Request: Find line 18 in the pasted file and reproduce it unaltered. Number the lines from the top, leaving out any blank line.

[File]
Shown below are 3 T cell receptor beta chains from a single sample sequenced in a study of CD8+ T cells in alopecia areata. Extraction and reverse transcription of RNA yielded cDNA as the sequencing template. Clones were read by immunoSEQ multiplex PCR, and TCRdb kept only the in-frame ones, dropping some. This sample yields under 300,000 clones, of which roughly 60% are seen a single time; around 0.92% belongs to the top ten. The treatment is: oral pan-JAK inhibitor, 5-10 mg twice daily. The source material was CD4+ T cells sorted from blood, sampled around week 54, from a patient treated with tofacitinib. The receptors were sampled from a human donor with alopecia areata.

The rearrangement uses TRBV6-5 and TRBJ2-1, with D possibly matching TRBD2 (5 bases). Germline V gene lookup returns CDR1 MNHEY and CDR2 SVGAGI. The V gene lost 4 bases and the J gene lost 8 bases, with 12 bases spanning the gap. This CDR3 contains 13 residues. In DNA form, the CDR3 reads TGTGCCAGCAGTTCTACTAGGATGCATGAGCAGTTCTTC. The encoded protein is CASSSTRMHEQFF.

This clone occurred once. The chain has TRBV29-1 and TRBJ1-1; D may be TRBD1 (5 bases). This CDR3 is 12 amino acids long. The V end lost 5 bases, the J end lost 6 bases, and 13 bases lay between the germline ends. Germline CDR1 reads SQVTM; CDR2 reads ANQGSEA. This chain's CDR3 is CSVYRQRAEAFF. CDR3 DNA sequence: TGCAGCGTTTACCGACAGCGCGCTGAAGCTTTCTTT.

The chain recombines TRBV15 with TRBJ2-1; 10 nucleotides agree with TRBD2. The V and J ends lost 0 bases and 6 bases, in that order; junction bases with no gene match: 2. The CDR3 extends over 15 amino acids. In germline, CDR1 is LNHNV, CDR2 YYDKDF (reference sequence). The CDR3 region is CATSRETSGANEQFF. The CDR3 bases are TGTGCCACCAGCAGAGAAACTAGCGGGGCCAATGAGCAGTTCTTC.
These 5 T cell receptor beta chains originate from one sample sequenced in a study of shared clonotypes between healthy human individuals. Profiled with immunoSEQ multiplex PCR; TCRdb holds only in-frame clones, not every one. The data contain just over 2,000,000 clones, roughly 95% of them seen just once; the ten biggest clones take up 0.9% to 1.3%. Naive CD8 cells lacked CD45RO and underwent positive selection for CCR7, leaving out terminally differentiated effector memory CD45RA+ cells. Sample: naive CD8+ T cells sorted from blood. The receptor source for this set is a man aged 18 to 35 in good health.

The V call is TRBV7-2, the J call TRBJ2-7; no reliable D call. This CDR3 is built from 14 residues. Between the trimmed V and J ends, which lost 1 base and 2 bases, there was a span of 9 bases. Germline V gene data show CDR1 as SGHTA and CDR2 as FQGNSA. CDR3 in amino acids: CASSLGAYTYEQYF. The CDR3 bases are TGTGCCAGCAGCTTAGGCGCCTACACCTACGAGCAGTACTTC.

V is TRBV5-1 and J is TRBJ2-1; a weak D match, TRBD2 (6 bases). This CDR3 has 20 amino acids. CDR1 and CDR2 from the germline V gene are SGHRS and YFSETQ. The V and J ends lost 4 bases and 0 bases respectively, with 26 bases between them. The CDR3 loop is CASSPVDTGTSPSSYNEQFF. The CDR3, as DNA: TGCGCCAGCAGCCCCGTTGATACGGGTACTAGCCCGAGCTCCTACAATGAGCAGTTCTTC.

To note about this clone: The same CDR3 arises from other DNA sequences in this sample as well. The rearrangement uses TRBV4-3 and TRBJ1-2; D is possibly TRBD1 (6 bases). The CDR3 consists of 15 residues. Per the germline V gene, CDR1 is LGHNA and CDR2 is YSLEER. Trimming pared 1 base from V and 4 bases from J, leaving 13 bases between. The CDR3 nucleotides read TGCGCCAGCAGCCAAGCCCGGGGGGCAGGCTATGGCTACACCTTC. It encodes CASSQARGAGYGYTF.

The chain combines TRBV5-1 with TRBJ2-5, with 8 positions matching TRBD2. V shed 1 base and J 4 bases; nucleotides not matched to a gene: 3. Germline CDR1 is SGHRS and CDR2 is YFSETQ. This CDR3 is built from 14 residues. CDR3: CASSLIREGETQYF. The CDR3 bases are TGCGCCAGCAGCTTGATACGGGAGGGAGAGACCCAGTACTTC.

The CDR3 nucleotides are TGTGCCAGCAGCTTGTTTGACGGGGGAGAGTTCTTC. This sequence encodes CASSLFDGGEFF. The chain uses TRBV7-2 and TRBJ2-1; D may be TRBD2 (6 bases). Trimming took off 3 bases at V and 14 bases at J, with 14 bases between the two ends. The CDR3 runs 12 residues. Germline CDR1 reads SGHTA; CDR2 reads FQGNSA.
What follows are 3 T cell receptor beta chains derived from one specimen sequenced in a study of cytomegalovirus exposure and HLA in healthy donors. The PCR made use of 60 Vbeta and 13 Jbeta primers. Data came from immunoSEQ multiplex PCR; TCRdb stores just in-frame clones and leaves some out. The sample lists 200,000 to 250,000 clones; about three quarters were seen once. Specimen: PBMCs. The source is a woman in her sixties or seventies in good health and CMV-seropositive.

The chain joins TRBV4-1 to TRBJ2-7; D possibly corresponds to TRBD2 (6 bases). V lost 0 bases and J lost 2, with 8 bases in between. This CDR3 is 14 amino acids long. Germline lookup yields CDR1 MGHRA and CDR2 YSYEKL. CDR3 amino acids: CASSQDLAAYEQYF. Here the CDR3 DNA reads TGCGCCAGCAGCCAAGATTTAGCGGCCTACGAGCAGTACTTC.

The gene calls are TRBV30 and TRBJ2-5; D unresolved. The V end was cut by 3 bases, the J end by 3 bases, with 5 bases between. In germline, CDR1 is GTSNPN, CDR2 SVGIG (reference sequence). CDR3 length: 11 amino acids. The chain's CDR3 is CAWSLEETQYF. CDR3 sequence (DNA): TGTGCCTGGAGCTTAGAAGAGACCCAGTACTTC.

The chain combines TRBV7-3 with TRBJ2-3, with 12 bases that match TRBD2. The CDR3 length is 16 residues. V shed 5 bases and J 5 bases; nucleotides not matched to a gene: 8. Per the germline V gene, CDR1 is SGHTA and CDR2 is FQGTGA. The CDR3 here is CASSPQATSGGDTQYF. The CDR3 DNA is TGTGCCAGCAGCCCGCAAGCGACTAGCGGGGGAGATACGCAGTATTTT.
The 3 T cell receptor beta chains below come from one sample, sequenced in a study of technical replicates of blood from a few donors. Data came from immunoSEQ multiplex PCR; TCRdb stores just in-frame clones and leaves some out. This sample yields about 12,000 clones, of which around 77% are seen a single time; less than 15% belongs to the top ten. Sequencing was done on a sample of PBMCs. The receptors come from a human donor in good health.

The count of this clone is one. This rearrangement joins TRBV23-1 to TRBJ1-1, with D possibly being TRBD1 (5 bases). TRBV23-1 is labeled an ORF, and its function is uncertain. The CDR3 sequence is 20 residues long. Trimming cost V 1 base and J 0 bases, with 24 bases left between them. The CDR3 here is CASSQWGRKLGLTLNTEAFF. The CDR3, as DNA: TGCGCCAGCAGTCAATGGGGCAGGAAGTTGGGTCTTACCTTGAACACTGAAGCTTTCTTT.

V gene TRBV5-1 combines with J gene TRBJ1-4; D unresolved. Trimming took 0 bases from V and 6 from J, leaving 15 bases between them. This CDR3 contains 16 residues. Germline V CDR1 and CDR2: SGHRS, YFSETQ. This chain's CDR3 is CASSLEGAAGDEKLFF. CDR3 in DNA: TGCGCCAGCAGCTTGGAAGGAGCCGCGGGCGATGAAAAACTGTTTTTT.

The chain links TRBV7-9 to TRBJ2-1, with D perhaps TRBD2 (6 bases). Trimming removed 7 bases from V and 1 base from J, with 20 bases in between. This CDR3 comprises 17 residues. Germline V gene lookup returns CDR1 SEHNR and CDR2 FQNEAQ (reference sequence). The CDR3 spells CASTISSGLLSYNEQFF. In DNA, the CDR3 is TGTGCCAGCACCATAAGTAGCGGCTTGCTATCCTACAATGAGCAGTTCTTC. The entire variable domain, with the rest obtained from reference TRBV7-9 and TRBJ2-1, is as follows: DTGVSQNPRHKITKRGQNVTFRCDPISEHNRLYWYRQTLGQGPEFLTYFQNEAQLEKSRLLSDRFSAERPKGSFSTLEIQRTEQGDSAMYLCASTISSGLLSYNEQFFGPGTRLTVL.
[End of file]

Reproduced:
The chain links TRBV7-9 to TRBJ2-1, with D perhaps TRBD2 (6 bases). Trimming removed 7 bases from V and 1 base from J, with 20 bases in between. This CDR3 comprises 17 residues. Germline V gene lookup returns CDR1 SEHNR and CDR2 FQNEAQ (reference sequence). The CDR3 spells CASTISSGLLSYNEQFF. In DNA, the CDR3 is TGTGCCAGCACCATAAGTAGCGGCTTGCTATCCTACAATGAGCAGTTCTTC. The entire variable domain, with the rest obtained from reference TRBV7-9 and TRBJ2-1, is as follows: DTGVSQNPRHKITKRGQNVTFRCDPISEHNRLYWYRQTLGQGPEFLTYFQNEAQLEKSRLLSDRFSAERPKGSFSTLEIQRTEQGDSAMYLCASTISSGLLSYNEQFFGPGTRLTVL.